The atmosphere in the vehicle was very heavy and not many words were spoken at the thought of the solemnity of the job that was ahead of us. New Orleans is in ruins. I sat with my mouth open as we drove past street after street of downed and damaged homes, garbage and branches and debris everywhere on the streets, vehicles flipped over and vandalized and sitting in the middle of the streets. Utter devastation. Armed military everywhere you look.

The LA SPCA trailer arrived with perhaps 30-40 cats and dogs. Their generator had broken down on their vehicle so the air conditioning was not working for these animals. We quickly assessed as many of the animals as we could and concluded they were suffering from heat exhaustion, more than any other problem and did not need euthanizing. There were two older small poodles brought in that were flat out, but all vital signs were normal, but very dehydrated. Donna placed an IV catheter in the one dog and hooked him up to fluids immediately. The other dog was in better shape, at least raising his head.

We told everyone that to save all of these animals' lives we needed to beeline it to our Gonzales shelter. We immediately packed up and started to drive the one hour. Once the animals arrived and were able to be placed in coolness, they perked up and started to get up, eat and drink and walk around. Not one needed euthanizing. We felt really good about the work we had done, otherwise all of those animals would have been dead.

We were also told that the police in New Orleans had started shooting dogs roaming the streets today because they were becoming a dangerous threat to humans. They were so hungry that they were killing smaller dogs and cats and were starting to try to attack humans to have something to eat.

We were emotionally and physically exhausted when we arrived back at our campsite tonight. The other three team members had also spent the day in New Orleans, going into abandoned homes with bags of dog food and water to give the animals until they could be rescued, and also working at the Triage shelter downtown. Quite an amazing experience we are all having here. We will never look at our lives the same again, I'm sure.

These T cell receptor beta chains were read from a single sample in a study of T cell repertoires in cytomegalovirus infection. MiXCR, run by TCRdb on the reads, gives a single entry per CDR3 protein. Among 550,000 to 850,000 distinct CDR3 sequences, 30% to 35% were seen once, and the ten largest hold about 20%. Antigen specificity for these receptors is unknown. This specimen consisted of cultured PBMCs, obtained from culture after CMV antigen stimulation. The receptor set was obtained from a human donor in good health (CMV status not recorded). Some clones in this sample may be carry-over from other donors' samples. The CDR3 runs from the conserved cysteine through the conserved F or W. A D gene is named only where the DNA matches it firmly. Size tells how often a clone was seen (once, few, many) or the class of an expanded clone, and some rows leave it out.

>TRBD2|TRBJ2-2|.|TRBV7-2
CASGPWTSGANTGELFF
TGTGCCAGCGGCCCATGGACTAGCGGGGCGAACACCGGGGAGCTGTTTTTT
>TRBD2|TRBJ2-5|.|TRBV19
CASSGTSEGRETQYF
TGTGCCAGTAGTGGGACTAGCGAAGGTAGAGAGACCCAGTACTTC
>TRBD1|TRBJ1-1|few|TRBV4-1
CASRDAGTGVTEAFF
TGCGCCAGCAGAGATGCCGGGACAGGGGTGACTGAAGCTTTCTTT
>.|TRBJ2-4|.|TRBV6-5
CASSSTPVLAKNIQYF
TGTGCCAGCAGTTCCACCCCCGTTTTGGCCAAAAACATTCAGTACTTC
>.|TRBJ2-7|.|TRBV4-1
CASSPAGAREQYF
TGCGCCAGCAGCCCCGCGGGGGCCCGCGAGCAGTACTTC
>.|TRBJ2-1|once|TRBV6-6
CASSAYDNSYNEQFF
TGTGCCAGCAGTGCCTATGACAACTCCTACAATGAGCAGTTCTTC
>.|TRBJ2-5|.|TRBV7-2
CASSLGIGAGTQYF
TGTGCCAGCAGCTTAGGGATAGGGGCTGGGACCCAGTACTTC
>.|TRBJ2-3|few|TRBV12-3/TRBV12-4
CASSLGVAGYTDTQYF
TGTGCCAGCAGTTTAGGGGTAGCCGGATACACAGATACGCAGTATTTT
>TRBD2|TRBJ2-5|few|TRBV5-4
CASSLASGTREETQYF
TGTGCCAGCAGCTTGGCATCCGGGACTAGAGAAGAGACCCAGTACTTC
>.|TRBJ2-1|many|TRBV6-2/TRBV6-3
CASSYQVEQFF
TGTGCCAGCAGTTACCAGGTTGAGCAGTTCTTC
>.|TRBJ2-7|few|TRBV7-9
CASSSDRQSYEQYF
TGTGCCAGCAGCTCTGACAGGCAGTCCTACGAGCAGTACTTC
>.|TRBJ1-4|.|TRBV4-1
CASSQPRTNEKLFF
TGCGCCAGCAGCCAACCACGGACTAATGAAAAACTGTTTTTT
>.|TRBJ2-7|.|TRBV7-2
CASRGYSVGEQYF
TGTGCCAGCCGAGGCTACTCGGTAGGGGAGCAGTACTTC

DAY FOUR: Sunday, September 18

Tara and Janice again accompanied a LA SPCA woman into downtown New Orleans today, delivering food and water to some of the most poor neighbourhoods in the city, the slums. They saw some horrible sights which will affect their lives forever. They went into one home and found a beautiful cat curled up on the bed, dead. In the back yard was a dog which had been tied to a chain, and it was hanging dead over the side of the patio. Very disturbing.

Jessica worked at the triage center again today - working hand in hand with the main veterinarian there. They saw over 70 animals today and shipped them up here to our shelter. Dr. Huggins and Catherine were back working in building five, medicating and checking on all of the dogs. I spent the day doing the team's laundry and buying a few much needed items for the team. I spent an hour being lost in the dark, ending up way out in the boondocks somewhere. Don't ask me how that happened. It probably has something to do with my lack of a sense of direction. The vehicle even had a compass on it but that doesn't mean anything to someone who is directionally-challenged. Is that a word? All of the team members made it back safely tonight with many stories and experiences to share.

DAY FIVE: Monday, September 19

All of the team members arose early and headed down to New Orleans for the day. Dr. H. and Catherine to deliver food and water to animals shut up in their homes awaiting safe rescue; Tara,Jessica and Janice to the Triage center for the day. I have stayed behind to work on the computer at the Red Cross building and do this update.

The team only has one more day here before they fly back to Vancouver on Wednesday and team two comes down. Seventeen team members will be coming this time. four veterinarians and thirteen technicians and support staff. They need all of the help they can get here. So many dogs have to spend hours and hours laying in their own feces and urine every day until the volunteers can clean their kennels, bathe them and walk them. It's so time consuming and such hard work. I'll update you more tomorrow on our team's progress and efforts today. A HUGE THANK YOU once again to all of you for your financial support, your best wishes and your thoughts and prayers for us and for all the the wonderful animals here who need help and our love. God Bless.